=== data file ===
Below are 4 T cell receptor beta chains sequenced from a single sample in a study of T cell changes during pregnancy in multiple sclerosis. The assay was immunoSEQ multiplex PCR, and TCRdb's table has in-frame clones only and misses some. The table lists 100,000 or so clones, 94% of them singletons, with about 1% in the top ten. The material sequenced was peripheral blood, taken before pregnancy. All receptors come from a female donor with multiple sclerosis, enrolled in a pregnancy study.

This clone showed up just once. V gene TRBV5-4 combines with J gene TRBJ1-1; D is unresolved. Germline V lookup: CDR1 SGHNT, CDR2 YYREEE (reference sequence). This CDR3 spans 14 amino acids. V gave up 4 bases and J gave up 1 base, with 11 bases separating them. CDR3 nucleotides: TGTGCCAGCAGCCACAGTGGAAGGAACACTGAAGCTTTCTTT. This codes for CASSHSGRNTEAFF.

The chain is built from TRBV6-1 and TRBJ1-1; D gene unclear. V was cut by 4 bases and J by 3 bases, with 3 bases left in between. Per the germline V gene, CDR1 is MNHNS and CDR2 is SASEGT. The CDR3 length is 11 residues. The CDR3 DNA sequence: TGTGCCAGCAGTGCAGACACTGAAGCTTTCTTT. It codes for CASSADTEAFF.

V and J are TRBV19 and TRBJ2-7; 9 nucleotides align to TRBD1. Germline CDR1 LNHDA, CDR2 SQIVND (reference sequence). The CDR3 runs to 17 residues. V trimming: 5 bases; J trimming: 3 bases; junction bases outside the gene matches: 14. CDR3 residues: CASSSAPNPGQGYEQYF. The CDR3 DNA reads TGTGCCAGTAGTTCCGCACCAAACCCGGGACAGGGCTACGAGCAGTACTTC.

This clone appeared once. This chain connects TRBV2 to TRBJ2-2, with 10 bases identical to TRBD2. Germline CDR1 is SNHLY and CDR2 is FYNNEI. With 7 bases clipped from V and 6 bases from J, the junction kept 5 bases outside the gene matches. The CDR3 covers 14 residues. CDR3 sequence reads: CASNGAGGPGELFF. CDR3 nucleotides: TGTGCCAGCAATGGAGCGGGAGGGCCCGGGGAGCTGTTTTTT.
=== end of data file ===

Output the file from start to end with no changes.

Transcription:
Below are 4 T cell receptor beta chains sequenced from a single sample in a study of T cell changes during pregnancy in multiple sclerosis. The assay was immunoSEQ multiplex PCR, and TCRdb's table has in-frame clones only and misses some. The table lists 100,000 or so clones, 94% of them singletons, with about 1% in the top ten. The material sequenced was peripheral blood, taken before pregnancy. All receptors come from a female donor with multiple sclerosis, enrolled in a pregnancy study.

This clone showed up just once. V gene TRBV5-4 combines with J gene TRBJ1-1; D is unresolved. Germline V lookup: CDR1 SGHNT, CDR2 YYREEE (reference sequence). This CDR3 spans 14 amino acids. V gave up 4 bases and J gave up 1 base, with 11 bases separating them. CDR3 nucleotides: TGTGCCAGCAGCCACAGTGGAAGGAACACTGAAGCTTTCTTT. This codes for CASSHSGRNTEAFF.

The chain is built from TRBV6-1 and TRBJ1-1; D gene unclear. V was cut by 4 bases and J by 3 bases, with 3 bases left in between. Per the germline V gene, CDR1 is MNHNS and CDR2 is SASEGT. The CDR3 length is 11 residues. The CDR3 DNA sequence: TGTGCCAGCAGTGCAGACACTGAAGCTTTCTTT. It codes for CASSADTEAFF.

V and J are TRBV19 and TRBJ2-7; 9 nucleotides align to TRBD1. Germline CDR1 LNHDA, CDR2 SQIVND (reference sequence). The CDR3 runs to 17 residues. V trimming: 5 bases; J trimming: 3 bases; junction bases outside the gene matches: 14. CDR3 residues: CASSSAPNPGQGYEQYF. The CDR3 DNA reads TGTGCCAGTAGTTCCGCACCAAACCCGGGACAGGGCTACGAGCAGTACTTC.

This clone appeared once. This chain connects TRBV2 to TRBJ2-2, with 10 bases identical to TRBD2. Germline CDR1 is SNHLY and CDR2 is FYNNEI. With 7 bases clipped from V and 6 bases from J, the junction kept 5 bases outside the gene matches. The CDR3 covers 14 residues. CDR3 sequence reads: CASNGAGGPGELFF. CDR3 nucleotides: TGTGCCAGCAATGGAGCGGGAGGGCCCGGGGAGCTGTTTTTT.